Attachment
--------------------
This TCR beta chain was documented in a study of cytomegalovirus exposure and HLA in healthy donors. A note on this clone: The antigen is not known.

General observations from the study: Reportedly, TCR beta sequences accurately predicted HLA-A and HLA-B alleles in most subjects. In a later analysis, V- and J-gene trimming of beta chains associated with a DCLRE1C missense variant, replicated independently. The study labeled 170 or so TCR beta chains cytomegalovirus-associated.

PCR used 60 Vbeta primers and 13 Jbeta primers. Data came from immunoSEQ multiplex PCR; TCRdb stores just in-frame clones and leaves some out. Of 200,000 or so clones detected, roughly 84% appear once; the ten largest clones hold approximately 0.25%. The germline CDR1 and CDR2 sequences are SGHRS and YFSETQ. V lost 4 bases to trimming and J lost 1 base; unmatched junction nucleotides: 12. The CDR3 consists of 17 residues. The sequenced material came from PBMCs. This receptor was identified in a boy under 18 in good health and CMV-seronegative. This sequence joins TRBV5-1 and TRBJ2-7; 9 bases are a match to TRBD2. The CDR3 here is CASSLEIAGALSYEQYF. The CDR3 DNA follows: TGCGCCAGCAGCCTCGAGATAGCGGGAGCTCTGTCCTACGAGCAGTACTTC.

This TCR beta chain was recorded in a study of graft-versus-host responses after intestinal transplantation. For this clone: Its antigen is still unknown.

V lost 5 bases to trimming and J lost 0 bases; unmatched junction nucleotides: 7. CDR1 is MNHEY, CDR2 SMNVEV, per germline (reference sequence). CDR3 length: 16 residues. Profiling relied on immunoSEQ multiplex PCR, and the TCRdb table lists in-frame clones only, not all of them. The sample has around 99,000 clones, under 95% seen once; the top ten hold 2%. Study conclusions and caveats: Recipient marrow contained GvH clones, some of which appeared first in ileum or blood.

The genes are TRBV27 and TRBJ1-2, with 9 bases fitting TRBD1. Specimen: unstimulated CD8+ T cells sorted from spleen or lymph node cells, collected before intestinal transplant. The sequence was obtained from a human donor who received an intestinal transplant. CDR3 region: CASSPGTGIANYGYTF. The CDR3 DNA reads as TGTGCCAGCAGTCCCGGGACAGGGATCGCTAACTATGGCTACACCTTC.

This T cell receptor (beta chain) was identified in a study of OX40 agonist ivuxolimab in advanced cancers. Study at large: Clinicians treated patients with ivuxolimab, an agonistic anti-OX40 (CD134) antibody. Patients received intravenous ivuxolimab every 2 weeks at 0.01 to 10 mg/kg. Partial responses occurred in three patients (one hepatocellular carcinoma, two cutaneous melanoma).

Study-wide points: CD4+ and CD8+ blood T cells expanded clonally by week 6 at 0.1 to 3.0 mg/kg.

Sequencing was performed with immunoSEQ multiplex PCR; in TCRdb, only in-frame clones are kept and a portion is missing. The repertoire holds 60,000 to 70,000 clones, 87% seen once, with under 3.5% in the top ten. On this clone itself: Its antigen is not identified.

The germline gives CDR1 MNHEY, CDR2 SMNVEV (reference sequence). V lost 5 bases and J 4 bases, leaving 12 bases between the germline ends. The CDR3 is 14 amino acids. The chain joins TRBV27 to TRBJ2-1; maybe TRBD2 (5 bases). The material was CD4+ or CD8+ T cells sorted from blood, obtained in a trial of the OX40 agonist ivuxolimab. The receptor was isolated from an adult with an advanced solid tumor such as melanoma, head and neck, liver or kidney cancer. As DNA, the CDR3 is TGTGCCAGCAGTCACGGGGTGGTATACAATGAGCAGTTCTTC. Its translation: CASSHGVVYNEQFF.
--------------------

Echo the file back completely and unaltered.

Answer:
This TCR beta chain was documented in a study of cytomegalovirus exposure and HLA in healthy donors. A note on this clone: The antigen is not known.

General observations from the study: Reportedly, TCR beta sequences accurately predicted HLA-A and HLA-B alleles in most subjects. In a later analysis, V- and J-gene trimming of beta chains associated with a DCLRE1C missense variant, replicated independently. The study labeled 170 or so TCR beta chains cytomegalovirus-associated.

PCR used 60 Vbeta primers and 13 Jbeta primers. Data came from immunoSEQ multiplex PCR; TCRdb stores just in-frame clones and leaves some out. Of 200,000 or so clones detected, roughly 84% appear once; the ten largest clones hold approximately 0.25%. The germline CDR1 and CDR2 sequences are SGHRS and YFSETQ. V lost 4 bases to trimming and J lost 1 base; unmatched junction nucleotides: 12. The CDR3 consists of 17 residues. The sequenced material came from PBMCs. This receptor was identified in a boy under 18 in good health and CMV-seronegative. This sequence joins TRBV5-1 and TRBJ2-7; 9 bases are a match to TRBD2. The CDR3 here is CASSLEIAGALSYEQYF. The CDR3 DNA follows: TGCGCCAGCAGCCTCGAGATAGCGGGAGCTCTGTCCTACGAGCAGTACTTC.

This TCR beta chain was recorded in a study of graft-versus-host responses after intestinal transplantation. For this clone: Its antigen is still unknown.

V lost 5 bases to trimming and J lost 0 bases; unmatched junction nucleotides: 7. CDR1 is MNHEY, CDR2 SMNVEV, per germline (reference sequence). CDR3 length: 16 residues. Profiling relied on immunoSEQ multiplex PCR, and the TCRdb table lists in-frame clones only, not all of them. The sample has around 99,000 clones, under 95% seen once; the top ten hold 2%. Study conclusions and caveats: Recipient marrow contained GvH clones, some of which appeared first in ileum or blood.

The genes are TRBV27 and TRBJ1-2, with 9 bases fitting TRBD1. Specimen: unstimulated CD8+ T cells sorted from spleen or lymph node cells, collected before intestinal transplant. The sequence was obtained from a human donor who received an intestinal transplant. CDR3 region: CASSPGTGIANYGYTF. The CDR3 DNA reads as TGTGCCAGCAGTCCCGGGACAGGGATCGCTAACTATGGCTACACCTTC.

This T cell receptor (beta chain) was identified in a study of OX40 agonist ivuxolimab in advanced cancers. Study at large: Clinicians treated patients with ivuxolimab, an agonistic anti-OX40 (CD134) antibody. Patients received intravenous ivuxolimab every 2 weeks at 0.01 to 10 mg/kg. Partial responses occurred in three patients (one hepatocellular carcinoma, two cutaneous melanoma).

Study-wide points: CD4+ and CD8+ blood T cells expanded clonally by week 6 at 0.1 to 3.0 mg/kg.

Sequencing was performed with immunoSEQ multiplex PCR; in TCRdb, only in-frame clones are kept and a portion is missing. The repertoire holds 60,000 to 70,000 clones, 87% seen once, with under 3.5% in the top ten. On this clone itself: Its antigen is not identified.

The germline gives CDR1 MNHEY, CDR2 SMNVEV (reference sequence). V lost 5 bases and J 4 bases, leaving 12 bases between the germline ends. The CDR3 is 14 amino acids. The chain joins TRBV27 to TRBJ2-1; maybe TRBD2 (5 bases). The material was CD4+ or CD8+ T cells sorted from blood, obtained in a trial of the OX40 agonist ivuxolimab. The receptor was isolated from an adult with an advanced solid tumor such as melanoma, head and neck, liver or kidney cancer. As DNA, the CDR3 is TGTGCCAGCAGTCACGGGGTGGTATACAATGAGCAGTTCTTC. Its translation: CASSHGVVYNEQFF.